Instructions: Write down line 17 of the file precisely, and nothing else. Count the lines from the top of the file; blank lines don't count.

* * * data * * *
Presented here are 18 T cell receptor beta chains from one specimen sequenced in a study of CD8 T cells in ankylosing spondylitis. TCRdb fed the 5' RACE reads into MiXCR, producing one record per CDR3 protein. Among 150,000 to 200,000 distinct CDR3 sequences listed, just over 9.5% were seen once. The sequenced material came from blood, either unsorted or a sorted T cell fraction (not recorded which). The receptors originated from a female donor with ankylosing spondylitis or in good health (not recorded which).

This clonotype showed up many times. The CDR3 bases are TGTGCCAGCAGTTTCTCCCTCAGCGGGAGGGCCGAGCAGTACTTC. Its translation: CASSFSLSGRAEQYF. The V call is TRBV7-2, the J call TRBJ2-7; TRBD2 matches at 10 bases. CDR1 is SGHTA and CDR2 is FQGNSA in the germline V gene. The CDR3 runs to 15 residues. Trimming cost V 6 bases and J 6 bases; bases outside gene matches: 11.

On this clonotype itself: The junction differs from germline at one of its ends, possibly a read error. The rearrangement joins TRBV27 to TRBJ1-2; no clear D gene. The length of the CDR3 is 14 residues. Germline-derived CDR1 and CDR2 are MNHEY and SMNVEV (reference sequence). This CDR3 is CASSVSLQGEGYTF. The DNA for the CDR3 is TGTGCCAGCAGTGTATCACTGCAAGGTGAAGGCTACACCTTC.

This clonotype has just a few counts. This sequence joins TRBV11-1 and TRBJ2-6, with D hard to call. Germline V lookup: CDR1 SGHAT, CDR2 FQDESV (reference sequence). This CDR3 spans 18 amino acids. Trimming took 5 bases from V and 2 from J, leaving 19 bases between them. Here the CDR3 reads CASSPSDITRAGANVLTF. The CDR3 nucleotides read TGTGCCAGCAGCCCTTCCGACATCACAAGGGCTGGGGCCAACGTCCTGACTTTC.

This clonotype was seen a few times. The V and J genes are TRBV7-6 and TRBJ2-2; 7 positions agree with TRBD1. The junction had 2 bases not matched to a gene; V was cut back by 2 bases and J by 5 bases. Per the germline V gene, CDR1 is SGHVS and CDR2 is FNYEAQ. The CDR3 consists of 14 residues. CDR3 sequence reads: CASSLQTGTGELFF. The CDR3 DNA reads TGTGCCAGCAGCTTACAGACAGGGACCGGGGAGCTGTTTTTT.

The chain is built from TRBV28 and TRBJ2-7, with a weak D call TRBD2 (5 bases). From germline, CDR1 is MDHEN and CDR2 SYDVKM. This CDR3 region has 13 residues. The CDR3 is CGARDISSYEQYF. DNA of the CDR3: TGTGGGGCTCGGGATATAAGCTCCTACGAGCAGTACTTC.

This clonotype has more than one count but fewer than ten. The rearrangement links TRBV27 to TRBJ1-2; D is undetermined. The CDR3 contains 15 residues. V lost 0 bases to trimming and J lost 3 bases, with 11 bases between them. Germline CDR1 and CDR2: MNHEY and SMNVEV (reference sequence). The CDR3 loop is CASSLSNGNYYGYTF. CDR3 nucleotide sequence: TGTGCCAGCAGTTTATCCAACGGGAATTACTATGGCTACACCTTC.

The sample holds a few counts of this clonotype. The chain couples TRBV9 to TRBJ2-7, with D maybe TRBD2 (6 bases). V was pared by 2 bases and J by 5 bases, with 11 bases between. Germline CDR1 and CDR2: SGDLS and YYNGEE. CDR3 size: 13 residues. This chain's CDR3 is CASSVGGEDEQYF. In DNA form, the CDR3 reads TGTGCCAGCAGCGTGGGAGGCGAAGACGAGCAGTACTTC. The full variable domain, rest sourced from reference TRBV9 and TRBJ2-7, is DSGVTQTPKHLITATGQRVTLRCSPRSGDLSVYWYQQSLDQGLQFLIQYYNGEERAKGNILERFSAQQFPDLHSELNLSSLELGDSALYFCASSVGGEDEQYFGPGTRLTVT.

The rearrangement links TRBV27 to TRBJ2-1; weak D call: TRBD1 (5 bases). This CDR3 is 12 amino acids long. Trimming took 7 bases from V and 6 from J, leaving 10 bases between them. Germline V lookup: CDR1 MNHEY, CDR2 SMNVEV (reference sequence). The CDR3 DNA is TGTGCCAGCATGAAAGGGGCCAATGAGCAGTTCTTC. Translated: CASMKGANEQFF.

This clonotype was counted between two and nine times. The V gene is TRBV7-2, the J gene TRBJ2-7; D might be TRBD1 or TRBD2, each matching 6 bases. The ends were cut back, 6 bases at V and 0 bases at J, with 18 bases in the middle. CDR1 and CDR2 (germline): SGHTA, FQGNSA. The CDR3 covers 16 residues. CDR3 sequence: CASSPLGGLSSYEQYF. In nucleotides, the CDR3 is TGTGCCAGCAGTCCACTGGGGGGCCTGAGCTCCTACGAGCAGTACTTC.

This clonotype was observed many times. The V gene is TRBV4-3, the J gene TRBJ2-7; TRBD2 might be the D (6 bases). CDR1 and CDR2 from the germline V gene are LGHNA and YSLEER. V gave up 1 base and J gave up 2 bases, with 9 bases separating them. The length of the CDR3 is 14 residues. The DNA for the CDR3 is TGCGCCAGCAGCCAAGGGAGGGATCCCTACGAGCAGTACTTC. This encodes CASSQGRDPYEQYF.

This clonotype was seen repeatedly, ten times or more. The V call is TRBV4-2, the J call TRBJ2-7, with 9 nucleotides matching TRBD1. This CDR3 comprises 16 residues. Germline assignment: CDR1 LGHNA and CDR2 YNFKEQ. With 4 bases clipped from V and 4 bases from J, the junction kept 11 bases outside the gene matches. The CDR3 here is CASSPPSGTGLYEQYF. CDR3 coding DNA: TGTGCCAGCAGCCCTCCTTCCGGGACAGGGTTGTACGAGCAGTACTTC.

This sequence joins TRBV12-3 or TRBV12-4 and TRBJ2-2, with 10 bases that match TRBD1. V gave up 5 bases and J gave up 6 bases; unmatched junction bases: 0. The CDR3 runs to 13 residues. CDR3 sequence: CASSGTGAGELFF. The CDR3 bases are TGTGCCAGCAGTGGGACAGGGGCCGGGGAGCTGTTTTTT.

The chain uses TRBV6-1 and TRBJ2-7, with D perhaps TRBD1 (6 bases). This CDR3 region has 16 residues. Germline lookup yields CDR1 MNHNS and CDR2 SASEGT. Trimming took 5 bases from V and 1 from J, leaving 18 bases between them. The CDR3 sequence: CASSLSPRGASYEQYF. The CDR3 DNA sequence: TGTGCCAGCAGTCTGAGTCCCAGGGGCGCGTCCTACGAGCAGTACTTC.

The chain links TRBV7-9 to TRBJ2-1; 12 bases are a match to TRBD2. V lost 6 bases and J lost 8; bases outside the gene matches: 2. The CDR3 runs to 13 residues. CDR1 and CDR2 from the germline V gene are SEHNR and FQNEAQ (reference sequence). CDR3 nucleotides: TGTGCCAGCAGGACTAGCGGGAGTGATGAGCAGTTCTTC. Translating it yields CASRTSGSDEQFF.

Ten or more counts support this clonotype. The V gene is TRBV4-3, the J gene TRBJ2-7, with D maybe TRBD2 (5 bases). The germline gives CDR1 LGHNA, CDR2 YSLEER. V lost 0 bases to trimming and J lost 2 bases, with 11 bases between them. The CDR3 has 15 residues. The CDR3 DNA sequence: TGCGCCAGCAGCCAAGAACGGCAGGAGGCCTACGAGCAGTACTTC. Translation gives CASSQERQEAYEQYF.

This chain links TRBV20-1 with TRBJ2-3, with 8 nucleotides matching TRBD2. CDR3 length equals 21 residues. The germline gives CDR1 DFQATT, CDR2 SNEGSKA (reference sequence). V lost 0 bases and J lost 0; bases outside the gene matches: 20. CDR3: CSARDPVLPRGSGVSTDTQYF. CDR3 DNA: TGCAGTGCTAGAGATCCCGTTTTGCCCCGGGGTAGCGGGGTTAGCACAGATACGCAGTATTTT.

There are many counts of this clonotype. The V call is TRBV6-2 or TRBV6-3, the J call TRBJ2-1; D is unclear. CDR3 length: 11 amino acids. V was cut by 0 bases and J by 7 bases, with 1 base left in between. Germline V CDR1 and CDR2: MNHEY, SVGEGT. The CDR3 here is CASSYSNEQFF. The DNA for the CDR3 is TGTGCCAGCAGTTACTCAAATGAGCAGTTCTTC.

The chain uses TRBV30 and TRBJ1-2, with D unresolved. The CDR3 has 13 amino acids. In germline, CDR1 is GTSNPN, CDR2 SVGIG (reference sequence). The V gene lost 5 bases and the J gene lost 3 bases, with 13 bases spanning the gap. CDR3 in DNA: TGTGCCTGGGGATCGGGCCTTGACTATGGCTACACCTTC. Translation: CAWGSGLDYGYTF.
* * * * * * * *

This chain links TRBV20-1 with TRBJ2-3, with 8 nucleotides matching TRBD2. CDR3 length equals 21 residues. The germline gives CDR1 DFQATT, CDR2 SNEGSKA (reference sequence). V lost 0 bases and J lost 0; bases outside the gene matches: 20. CDR3: CSARDPVLPRGSGVSTDTQYF. CDR3 DNA: TGCAGTGCTAGAGATCCCGTTTTGCCCCGGGGTAGCGGGGTTAGCACAGATACGCAGTATTTT.